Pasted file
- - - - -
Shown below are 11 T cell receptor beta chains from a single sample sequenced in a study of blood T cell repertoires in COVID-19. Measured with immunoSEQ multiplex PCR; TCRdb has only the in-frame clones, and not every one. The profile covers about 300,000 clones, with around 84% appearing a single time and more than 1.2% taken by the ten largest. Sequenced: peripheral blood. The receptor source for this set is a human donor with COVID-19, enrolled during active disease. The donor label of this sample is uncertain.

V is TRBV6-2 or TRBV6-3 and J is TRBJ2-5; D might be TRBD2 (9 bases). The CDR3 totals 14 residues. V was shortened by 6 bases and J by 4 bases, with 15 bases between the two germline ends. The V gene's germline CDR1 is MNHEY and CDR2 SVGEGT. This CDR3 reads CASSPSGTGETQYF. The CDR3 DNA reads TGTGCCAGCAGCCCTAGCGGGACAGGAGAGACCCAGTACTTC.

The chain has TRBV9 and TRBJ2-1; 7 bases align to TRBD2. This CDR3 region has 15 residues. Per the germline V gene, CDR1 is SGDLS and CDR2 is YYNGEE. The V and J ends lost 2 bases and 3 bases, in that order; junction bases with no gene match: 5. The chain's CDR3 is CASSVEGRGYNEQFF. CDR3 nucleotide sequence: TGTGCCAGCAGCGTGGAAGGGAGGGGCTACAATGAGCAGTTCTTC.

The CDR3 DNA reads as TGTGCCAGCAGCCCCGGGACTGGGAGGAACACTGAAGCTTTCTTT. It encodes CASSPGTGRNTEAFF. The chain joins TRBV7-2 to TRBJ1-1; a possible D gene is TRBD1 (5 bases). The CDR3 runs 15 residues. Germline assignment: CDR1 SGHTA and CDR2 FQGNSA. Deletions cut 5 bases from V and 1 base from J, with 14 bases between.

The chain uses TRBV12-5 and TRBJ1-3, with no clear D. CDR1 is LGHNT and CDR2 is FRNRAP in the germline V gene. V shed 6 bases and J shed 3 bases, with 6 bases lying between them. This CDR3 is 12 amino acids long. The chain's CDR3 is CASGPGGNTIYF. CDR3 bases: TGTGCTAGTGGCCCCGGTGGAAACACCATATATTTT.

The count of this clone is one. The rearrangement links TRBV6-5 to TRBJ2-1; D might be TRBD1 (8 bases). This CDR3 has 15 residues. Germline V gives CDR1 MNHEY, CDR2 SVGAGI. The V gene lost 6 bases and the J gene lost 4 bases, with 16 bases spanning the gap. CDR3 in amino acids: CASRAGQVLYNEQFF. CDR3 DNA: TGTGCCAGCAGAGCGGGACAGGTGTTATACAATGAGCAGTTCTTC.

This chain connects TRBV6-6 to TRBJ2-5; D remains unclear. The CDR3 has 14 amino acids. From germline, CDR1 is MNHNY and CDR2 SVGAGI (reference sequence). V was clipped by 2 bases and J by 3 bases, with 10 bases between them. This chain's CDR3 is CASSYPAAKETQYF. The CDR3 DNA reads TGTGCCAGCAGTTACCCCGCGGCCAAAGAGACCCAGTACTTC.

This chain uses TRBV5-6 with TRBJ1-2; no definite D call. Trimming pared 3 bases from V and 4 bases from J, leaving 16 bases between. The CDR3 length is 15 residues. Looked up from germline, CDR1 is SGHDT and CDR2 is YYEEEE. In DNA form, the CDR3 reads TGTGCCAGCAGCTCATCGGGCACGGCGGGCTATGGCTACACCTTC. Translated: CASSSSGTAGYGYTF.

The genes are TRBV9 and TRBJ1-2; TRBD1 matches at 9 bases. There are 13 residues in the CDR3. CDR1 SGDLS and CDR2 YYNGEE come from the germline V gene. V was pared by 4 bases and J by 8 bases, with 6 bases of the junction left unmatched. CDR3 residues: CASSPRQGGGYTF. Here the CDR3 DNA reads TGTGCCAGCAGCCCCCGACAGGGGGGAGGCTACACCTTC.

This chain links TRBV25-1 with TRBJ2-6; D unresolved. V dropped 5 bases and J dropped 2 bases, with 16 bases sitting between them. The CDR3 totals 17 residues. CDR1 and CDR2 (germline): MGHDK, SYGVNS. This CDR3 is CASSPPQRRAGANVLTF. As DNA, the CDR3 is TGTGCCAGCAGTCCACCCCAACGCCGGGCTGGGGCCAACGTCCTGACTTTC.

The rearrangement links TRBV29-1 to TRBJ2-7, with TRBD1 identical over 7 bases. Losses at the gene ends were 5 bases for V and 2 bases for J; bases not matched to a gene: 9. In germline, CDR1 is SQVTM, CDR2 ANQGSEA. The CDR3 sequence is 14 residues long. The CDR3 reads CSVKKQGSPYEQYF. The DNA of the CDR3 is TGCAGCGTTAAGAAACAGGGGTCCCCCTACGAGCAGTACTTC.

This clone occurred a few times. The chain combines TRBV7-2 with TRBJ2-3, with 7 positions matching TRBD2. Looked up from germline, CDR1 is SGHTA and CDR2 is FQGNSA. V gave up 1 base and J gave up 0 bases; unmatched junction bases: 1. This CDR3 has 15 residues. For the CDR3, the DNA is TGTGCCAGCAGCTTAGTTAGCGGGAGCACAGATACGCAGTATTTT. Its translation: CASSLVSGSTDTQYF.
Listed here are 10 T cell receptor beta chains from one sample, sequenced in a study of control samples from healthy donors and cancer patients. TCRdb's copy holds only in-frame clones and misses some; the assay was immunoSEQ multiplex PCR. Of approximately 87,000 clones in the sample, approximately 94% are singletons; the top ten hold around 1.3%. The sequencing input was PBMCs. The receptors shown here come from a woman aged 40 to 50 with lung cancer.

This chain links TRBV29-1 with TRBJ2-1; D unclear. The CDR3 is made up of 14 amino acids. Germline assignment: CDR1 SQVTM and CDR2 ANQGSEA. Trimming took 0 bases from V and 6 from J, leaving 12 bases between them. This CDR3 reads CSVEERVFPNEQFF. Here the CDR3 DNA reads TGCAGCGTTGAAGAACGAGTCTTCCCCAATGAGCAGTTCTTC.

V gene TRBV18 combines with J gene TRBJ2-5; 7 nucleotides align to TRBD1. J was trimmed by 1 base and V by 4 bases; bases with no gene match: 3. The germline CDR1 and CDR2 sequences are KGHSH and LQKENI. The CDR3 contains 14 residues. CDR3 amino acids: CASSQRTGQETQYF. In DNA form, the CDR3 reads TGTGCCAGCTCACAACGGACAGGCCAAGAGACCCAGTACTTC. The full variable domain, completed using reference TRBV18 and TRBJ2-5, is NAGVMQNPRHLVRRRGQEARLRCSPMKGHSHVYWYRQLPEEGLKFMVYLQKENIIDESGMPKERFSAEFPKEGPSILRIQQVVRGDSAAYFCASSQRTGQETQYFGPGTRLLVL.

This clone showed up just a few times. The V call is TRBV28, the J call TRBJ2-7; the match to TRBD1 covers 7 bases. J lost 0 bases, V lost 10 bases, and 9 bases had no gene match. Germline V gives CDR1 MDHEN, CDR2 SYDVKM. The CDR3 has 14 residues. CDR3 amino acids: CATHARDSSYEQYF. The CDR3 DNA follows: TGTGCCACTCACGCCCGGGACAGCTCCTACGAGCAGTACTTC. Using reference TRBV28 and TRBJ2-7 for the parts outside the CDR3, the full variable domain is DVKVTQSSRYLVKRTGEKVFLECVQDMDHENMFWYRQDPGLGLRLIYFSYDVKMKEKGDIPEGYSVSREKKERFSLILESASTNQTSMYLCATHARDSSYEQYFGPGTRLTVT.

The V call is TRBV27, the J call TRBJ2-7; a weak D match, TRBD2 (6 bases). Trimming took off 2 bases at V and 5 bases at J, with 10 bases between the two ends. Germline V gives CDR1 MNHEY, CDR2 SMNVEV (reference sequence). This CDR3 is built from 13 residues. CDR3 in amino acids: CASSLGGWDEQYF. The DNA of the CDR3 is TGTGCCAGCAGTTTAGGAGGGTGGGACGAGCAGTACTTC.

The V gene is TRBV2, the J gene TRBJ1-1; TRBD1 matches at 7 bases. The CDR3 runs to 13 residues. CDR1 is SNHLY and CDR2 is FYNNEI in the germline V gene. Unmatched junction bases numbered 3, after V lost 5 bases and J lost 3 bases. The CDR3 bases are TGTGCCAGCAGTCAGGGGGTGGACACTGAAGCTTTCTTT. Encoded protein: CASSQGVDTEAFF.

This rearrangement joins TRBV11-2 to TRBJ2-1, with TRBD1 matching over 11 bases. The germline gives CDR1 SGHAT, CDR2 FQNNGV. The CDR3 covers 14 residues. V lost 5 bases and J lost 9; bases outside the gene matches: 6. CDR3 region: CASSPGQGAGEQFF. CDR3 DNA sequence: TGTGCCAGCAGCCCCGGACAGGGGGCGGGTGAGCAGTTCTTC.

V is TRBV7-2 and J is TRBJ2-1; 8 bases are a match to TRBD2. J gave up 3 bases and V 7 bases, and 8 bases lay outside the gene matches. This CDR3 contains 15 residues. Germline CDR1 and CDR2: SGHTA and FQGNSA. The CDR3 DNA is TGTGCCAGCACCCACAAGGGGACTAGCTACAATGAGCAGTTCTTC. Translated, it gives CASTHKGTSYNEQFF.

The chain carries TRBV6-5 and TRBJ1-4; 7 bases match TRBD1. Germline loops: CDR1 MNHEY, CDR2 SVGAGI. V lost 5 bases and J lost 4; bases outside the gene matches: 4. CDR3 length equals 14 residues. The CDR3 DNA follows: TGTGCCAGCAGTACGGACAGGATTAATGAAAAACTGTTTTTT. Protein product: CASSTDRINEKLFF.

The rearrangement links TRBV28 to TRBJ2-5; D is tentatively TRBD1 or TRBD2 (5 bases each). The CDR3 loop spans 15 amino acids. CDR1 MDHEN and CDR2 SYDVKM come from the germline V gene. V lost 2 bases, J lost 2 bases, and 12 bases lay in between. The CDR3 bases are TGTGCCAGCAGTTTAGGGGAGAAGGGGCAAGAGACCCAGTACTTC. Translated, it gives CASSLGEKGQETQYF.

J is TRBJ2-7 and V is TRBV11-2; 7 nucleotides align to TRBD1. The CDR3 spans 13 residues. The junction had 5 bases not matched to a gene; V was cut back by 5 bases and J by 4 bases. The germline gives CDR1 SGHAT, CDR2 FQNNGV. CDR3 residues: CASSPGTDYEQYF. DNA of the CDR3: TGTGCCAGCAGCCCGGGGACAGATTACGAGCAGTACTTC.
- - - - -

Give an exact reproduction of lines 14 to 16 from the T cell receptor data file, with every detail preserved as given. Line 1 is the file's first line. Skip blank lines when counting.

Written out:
This chain links TRBV29-1 with TRBJ2-1; D unclear. The CDR3 is made up of 14 amino acids. Germline assignment: CDR1 SQVTM and CDR2 ANQGSEA. Trimming took 0 bases from V and 6 from J, leaving 12 bases between them. This CDR3 reads CSVEERVFPNEQFF. Here the CDR3 DNA reads TGCAGCGTTGAAGAACGAGTCTTCCCCAATGAGCAGTTCTTC.

V gene TRBV18 combines with J gene TRBJ2-5; 7 nucleotides align to TRBD1. J was trimmed by 1 base and V by 4 bases; bases with no gene match: 3. The germline CDR1 and CDR2 sequences are KGHSH and LQKENI. The CDR3 contains 14 residues. CDR3 amino acids: CASSQRTGQETQYF. In DNA form, the CDR3 reads TGTGCCAGCTCACAACGGACAGGCCAAGAGACCCAGTACTTC. The full variable domain, completed using reference TRBV18 and TRBJ2-5, is NAGVMQNPRHLVRRRGQEARLRCSPMKGHSHVYWYRQLPEEGLKFMVYLQKENIIDESGMPKERFSAEFPKEGPSILRIQQVVRGDSAAYFCASSQRTGQETQYFGPGTRLLVL.

This clone showed up just a few times. The V call is TRBV28, the J call TRBJ2-7; the match to TRBD1 covers 7 bases. J lost 0 bases, V lost 10 bases, and 9 bases had no gene match. Germline V gives CDR1 MDHEN, CDR2 SYDVKM. The CDR3 has 14 residues. CDR3 amino acids: CATHARDSSYEQYF. The CDR3 DNA follows: TGTGCCACTCACGCCCGGGACAGCTCCTACGAGCAGTACTTC. Using reference TRBV28 and TRBJ2-7 for the parts outside the CDR3, the full variable domain is DVKVTQSSRYLVKRTGEKVFLECVQDMDHENMFWYRQDPGLGLRLIYFSYDVKMKEKGDIPEGYSVSREKKERFSLILESASTNQTSMYLCATHARDSSYEQYFGPGTRLTVT.